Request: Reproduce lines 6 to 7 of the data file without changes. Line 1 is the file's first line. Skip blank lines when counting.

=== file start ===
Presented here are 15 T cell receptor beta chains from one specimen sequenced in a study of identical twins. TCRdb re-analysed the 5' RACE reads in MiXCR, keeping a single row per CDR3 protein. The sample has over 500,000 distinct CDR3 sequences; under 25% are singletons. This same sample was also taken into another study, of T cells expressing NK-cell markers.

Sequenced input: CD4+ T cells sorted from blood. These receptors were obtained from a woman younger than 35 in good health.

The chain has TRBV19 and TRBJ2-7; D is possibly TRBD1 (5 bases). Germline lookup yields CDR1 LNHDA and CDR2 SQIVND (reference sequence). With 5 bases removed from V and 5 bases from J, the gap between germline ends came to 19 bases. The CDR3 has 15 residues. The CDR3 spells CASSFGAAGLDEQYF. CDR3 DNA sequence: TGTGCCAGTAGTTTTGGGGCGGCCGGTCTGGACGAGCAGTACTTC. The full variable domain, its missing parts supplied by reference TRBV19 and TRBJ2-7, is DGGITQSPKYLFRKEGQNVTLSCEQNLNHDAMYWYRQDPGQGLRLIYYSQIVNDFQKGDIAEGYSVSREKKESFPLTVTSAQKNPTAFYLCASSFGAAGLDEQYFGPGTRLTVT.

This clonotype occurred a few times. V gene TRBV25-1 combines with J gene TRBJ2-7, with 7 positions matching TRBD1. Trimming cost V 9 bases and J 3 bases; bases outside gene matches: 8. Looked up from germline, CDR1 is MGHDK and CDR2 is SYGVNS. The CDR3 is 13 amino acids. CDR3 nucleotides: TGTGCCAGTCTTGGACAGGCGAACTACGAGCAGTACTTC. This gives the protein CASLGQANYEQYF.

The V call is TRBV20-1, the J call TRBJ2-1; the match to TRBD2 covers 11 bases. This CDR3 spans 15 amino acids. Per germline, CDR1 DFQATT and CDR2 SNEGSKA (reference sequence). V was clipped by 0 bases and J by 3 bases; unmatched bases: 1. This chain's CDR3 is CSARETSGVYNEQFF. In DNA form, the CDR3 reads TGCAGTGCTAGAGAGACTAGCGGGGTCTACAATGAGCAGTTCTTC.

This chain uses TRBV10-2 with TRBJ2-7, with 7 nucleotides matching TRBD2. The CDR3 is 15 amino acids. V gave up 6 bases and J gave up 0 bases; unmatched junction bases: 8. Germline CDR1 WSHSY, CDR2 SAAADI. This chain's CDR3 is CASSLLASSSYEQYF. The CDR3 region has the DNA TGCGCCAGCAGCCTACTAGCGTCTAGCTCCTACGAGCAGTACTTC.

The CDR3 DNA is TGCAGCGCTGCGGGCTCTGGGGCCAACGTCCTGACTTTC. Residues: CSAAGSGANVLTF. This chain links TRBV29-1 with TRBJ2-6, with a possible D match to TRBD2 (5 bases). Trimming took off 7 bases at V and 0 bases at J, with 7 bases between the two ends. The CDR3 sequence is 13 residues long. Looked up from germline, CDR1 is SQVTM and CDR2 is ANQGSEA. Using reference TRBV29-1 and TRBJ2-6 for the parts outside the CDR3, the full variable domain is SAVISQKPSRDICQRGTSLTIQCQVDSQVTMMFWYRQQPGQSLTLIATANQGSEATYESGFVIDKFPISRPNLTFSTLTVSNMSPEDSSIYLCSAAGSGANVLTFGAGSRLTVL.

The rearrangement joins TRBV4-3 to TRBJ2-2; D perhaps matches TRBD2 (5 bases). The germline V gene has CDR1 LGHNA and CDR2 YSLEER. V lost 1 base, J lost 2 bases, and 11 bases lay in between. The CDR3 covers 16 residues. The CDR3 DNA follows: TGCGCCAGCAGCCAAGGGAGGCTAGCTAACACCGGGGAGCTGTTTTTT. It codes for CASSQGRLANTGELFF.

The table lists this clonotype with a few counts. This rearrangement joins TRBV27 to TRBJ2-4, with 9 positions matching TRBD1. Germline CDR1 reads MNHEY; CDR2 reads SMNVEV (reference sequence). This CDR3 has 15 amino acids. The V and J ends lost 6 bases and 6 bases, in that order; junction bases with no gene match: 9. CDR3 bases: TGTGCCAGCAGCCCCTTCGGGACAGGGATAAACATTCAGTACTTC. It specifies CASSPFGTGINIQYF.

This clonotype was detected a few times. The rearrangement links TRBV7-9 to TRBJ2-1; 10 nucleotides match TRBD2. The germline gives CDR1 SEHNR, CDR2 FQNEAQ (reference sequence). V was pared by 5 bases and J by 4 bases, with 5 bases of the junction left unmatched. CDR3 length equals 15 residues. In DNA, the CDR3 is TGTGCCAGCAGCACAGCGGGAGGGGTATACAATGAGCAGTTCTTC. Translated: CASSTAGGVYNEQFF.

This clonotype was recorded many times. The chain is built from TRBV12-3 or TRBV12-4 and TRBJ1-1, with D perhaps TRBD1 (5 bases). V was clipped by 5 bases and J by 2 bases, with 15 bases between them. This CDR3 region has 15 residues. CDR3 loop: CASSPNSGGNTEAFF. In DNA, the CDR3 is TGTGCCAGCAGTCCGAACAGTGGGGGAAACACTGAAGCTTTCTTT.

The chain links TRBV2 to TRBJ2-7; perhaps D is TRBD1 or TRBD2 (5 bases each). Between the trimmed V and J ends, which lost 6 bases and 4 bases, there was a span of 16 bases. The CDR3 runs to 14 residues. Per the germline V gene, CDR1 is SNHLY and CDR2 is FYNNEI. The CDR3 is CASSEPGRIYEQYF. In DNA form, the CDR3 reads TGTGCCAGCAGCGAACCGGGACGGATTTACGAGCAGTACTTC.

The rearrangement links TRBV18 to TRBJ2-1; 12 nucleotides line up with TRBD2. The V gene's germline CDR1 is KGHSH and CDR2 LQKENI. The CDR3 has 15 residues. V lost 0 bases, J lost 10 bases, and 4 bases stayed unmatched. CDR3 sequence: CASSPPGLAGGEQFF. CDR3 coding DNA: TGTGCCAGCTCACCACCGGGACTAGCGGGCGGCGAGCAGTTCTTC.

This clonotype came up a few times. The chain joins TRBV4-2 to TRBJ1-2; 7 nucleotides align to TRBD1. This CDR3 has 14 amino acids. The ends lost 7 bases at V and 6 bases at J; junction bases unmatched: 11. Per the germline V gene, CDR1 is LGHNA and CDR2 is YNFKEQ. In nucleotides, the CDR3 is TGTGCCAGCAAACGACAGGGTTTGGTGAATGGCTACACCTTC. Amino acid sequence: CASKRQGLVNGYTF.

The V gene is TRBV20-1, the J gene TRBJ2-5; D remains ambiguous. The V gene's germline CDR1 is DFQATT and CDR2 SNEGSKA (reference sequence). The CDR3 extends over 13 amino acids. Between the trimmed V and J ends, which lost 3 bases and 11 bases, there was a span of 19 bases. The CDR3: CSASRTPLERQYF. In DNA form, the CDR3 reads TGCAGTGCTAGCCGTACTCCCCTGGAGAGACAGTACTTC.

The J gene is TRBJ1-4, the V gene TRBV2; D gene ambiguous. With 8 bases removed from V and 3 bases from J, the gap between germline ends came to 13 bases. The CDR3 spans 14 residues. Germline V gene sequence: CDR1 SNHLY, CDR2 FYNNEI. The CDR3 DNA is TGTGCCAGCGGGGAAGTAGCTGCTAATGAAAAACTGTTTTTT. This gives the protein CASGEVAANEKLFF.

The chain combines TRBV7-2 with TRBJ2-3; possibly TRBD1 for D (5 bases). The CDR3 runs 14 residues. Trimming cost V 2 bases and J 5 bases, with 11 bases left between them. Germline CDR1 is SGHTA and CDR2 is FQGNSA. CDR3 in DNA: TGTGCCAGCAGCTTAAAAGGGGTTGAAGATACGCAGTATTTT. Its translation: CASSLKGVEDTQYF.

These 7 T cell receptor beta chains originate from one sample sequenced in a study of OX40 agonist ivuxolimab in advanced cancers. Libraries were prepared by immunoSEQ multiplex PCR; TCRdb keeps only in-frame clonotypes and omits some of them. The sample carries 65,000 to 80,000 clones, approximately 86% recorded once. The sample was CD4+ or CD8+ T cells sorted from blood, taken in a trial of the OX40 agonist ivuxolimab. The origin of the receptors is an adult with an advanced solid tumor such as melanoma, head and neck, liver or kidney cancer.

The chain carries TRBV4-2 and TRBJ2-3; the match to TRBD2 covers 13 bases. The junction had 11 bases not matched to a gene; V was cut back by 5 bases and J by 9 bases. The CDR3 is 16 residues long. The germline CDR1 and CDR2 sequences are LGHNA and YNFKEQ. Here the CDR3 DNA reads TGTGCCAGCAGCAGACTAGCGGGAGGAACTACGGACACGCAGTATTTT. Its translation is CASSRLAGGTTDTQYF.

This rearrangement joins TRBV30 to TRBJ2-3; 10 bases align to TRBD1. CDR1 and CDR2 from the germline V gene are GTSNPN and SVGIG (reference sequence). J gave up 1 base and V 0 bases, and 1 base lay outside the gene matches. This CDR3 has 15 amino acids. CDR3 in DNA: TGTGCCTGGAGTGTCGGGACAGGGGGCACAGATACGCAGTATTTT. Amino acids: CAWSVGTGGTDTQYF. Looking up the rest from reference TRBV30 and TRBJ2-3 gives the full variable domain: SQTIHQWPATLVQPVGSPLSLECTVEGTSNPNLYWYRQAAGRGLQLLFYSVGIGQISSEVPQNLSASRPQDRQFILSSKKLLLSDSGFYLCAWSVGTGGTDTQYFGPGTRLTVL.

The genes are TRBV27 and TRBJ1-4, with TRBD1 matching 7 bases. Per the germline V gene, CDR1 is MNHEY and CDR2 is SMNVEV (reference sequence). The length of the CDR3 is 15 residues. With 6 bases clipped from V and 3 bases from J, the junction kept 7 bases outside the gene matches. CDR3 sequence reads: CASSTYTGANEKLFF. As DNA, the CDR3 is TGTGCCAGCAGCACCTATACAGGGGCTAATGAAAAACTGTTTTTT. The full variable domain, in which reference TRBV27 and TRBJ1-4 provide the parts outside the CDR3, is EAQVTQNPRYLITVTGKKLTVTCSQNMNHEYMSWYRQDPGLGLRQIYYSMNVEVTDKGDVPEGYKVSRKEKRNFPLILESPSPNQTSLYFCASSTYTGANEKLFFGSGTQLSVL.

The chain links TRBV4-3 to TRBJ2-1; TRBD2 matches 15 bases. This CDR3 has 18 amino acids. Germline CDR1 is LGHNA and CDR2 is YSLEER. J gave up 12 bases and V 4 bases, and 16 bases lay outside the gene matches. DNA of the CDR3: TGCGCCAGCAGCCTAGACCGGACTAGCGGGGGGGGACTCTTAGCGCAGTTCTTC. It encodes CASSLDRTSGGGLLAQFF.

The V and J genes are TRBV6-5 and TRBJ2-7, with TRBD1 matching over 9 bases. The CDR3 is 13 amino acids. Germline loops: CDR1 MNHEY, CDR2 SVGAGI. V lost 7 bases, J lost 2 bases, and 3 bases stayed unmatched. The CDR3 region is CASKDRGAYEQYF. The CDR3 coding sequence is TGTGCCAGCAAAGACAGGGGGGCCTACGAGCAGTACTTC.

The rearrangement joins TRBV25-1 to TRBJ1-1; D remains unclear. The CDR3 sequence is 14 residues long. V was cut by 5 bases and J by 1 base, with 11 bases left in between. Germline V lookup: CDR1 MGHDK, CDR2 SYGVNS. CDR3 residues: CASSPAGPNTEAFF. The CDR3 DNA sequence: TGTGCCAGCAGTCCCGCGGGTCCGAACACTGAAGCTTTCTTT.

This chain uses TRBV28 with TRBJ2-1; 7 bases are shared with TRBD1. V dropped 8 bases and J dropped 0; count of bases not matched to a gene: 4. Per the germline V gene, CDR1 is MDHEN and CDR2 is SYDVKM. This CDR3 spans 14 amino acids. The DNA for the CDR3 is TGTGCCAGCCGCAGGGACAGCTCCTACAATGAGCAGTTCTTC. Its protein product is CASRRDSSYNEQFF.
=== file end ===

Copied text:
This chain uses TRBV10-2 with TRBJ2-7, with 7 nucleotides matching TRBD2. The CDR3 is 15 amino acids. V gave up 6 bases and J gave up 0 bases; unmatched junction bases: 8. Germline CDR1 WSHSY, CDR2 SAAADI. This chain's CDR3 is CASSLLASSSYEQYF. The CDR3 region has the DNA TGCGCCAGCAGCCTACTAGCGTCTAGCTCCTACGAGCAGTACTTC.

The CDR3 DNA is TGCAGCGCTGCGGGCTCTGGGGCCAACGTCCTGACTTTC. Residues: CSAAGSGANVLTF. This chain links TRBV29-1 with TRBJ2-6, with a possible D match to TRBD2 (5 bases). Trimming took off 7 bases at V and 0 bases at J, with 7 bases between the two ends. The CDR3 sequence is 13 residues long. Looked up from germline, CDR1 is SQVTM and CDR2 is ANQGSEA. Using reference TRBV29-1 and TRBJ2-6 for the parts outside the CDR3, the full variable domain is SAVISQKPSRDICQRGTSLTIQCQVDSQVTMMFWYRQQPGQSLTLIATANQGSEATYESGFVIDKFPISRPNLTFSTLTVSNMSPEDSSIYLCSAAGSGANVLTFGAGSRLTVL.